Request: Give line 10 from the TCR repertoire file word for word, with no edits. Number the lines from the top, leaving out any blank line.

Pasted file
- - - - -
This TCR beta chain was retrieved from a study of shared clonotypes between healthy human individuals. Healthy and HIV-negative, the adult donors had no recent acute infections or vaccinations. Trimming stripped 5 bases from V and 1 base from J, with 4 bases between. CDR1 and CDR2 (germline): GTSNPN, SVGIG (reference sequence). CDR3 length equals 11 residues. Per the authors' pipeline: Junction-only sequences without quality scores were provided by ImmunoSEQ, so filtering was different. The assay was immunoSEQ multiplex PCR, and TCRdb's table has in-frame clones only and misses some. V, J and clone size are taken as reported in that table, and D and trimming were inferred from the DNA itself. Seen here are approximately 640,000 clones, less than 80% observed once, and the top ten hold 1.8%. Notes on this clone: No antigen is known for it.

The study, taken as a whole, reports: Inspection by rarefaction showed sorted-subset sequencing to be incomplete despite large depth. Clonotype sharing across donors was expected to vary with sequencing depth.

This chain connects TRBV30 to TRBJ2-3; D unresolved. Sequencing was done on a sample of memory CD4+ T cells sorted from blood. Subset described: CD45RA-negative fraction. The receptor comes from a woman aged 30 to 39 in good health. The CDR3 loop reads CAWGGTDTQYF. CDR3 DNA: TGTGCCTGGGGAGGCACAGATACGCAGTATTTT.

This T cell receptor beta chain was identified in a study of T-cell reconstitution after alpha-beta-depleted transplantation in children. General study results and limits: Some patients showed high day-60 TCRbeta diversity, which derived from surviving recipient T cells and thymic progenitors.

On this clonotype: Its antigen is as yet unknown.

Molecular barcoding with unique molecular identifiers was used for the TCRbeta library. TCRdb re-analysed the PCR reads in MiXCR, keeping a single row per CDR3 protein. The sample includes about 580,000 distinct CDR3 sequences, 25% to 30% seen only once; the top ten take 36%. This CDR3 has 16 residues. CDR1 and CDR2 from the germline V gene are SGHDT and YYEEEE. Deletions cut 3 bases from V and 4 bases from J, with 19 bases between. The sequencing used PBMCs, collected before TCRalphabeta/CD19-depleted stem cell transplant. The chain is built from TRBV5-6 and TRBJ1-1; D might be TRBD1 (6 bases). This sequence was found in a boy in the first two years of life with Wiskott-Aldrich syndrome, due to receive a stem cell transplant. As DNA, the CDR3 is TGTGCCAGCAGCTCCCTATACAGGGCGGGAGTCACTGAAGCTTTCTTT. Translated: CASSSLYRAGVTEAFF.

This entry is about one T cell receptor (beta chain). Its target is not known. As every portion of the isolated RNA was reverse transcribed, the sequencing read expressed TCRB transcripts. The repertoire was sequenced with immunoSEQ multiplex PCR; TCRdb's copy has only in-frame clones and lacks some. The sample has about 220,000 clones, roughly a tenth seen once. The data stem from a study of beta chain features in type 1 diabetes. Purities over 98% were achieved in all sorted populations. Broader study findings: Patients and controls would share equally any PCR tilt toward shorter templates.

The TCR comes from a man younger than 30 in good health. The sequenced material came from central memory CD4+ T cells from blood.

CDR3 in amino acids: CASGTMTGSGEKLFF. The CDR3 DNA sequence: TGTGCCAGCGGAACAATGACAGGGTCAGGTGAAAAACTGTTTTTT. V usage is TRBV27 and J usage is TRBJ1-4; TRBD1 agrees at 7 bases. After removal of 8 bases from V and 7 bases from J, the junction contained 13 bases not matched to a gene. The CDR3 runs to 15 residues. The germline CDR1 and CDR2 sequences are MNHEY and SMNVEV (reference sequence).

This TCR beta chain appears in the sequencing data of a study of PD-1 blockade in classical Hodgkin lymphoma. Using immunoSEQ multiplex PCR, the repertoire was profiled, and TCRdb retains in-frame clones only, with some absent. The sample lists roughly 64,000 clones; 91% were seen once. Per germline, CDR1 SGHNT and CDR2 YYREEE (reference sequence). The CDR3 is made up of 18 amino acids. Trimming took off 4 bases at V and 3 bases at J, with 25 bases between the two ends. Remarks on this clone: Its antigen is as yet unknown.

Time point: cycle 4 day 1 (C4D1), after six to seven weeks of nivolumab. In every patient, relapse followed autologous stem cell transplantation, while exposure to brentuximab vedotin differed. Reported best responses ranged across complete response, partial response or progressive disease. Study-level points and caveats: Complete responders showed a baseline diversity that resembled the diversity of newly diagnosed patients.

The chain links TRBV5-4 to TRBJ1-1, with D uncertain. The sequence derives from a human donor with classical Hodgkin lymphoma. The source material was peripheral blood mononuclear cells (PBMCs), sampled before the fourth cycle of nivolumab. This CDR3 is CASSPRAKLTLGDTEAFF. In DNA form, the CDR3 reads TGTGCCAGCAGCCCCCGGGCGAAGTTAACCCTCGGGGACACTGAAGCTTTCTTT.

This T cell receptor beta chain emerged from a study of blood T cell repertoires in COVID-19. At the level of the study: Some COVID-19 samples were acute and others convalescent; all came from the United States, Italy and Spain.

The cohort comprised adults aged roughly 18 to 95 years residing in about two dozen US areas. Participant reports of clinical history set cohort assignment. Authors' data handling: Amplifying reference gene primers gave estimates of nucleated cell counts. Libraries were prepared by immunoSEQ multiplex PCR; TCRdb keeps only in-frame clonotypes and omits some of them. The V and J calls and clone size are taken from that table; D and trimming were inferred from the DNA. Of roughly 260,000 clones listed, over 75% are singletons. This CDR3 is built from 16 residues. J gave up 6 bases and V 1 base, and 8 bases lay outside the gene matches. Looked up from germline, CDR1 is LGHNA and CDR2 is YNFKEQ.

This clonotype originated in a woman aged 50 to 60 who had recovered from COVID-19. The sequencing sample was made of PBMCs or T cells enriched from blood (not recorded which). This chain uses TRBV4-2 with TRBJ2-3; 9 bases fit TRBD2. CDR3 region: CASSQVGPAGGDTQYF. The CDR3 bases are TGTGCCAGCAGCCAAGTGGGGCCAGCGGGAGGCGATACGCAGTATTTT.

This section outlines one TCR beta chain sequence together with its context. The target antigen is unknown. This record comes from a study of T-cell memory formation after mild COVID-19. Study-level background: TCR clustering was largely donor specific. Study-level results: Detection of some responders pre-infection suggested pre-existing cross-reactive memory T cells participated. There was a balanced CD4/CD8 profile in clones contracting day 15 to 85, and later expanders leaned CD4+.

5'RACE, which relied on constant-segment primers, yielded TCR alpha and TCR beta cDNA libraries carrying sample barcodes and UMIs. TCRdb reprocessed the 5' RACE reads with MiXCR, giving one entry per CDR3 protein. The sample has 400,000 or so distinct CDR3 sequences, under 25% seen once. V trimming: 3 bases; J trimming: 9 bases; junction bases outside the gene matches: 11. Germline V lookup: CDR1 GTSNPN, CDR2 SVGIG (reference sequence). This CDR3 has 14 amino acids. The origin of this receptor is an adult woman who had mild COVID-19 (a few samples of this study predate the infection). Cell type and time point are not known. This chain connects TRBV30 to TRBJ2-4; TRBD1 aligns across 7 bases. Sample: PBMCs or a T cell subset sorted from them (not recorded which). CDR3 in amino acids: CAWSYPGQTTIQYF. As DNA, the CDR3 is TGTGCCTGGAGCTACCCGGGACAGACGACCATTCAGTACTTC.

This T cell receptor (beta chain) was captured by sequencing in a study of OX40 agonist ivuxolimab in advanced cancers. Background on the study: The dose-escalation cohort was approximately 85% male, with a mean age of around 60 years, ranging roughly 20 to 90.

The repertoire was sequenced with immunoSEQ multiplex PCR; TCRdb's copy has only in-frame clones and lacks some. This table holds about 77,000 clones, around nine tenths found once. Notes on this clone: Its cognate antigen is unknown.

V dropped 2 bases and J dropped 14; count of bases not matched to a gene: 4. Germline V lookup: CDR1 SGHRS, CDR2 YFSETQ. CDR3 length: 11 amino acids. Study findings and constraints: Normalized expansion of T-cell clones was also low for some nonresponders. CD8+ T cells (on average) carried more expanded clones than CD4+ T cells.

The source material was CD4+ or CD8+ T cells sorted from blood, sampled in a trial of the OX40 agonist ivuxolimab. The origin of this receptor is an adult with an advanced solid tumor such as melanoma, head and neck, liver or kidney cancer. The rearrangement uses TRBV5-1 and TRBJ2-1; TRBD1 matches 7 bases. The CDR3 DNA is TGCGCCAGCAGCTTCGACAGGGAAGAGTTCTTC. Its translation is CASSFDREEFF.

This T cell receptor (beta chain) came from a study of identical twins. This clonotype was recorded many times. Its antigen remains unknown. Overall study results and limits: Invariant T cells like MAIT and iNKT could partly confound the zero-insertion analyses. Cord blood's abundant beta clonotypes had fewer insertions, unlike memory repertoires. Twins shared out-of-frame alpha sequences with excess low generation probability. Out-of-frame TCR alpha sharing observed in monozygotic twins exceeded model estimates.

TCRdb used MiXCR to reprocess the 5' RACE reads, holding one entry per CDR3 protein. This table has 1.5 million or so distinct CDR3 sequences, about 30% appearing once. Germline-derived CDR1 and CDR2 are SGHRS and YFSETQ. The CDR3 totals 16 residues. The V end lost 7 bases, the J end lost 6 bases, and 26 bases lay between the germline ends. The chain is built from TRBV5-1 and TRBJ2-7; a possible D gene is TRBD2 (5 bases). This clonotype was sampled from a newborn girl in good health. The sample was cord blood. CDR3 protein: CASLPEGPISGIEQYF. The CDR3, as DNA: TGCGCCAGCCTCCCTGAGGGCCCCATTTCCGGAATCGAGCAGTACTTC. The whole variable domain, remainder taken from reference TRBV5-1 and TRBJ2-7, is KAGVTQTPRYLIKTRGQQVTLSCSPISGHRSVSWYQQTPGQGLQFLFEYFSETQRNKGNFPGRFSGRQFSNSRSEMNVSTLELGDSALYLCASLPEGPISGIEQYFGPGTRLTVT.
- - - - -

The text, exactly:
This TCR beta chain appears in the sequencing data of a study of PD-1 blockade in classical Hodgkin lymphoma. Using immunoSEQ multiplex PCR, the repertoire was profiled, and TCRdb retains in-frame clones only, with some absent. The sample lists roughly 64,000 clones; 91% were seen once. Per germline, CDR1 SGHNT and CDR2 YYREEE (reference sequence). The CDR3 is made up of 18 amino acids. Trimming took off 4 bases at V and 3 bases at J, with 25 bases between the two ends. Remarks on this clone: Its antigen is as yet unknown.